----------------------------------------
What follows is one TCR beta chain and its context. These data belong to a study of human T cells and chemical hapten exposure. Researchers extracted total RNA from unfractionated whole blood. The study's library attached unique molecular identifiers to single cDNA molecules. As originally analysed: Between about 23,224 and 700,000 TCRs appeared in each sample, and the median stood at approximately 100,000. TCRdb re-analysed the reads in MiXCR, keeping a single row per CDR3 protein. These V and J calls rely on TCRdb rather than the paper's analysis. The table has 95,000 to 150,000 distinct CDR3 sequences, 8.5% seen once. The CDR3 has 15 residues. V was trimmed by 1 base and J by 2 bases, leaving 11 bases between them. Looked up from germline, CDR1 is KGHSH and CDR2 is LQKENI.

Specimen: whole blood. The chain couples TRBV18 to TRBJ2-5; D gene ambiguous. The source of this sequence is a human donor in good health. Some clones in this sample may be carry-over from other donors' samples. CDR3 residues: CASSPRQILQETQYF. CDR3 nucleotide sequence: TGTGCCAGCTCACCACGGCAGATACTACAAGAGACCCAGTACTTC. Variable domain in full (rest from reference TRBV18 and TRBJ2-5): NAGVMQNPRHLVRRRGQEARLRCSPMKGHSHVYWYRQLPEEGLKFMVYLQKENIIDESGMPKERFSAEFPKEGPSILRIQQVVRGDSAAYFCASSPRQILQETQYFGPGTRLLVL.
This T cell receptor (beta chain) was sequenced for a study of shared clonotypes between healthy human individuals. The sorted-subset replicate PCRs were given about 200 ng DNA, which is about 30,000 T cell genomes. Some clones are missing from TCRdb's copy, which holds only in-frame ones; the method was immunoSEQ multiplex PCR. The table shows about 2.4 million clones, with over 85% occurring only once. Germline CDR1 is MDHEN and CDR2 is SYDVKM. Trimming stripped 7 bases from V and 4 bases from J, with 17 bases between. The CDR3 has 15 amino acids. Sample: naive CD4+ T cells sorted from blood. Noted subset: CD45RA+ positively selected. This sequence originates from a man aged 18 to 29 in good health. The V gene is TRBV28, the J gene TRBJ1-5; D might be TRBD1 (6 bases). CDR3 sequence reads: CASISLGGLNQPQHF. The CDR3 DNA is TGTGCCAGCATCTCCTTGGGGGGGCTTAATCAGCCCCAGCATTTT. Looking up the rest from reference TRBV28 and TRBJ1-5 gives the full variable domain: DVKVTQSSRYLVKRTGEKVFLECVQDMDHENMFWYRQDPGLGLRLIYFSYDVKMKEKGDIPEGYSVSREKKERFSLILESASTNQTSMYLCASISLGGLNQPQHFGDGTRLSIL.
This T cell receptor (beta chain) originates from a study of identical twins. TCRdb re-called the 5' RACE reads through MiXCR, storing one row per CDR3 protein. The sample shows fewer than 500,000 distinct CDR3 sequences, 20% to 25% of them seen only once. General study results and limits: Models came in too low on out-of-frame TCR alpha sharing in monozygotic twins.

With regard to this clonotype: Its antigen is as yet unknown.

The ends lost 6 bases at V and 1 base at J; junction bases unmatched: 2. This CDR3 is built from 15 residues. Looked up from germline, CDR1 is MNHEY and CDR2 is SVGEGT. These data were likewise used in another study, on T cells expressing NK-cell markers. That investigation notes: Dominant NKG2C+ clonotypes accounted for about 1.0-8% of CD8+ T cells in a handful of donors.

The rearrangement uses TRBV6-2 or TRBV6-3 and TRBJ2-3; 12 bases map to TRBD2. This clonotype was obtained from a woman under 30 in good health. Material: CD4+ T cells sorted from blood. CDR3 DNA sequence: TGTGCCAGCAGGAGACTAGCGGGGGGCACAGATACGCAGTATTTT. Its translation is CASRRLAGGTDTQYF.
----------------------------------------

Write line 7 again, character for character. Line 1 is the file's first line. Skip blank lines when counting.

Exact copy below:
The rearrangement uses TRBV6-2 or TRBV6-3 and TRBJ2-3; 12 bases map to TRBD2. This clonotype was obtained from a woman under 30 in good health. Material: CD4+ T cells sorted from blood. CDR3 DNA sequence: TGTGCCAGCAGGAGACTAGCGGGGGGCACAGATACGCAGTATTTT. Its translation is CASRRLAGGTDTQYF.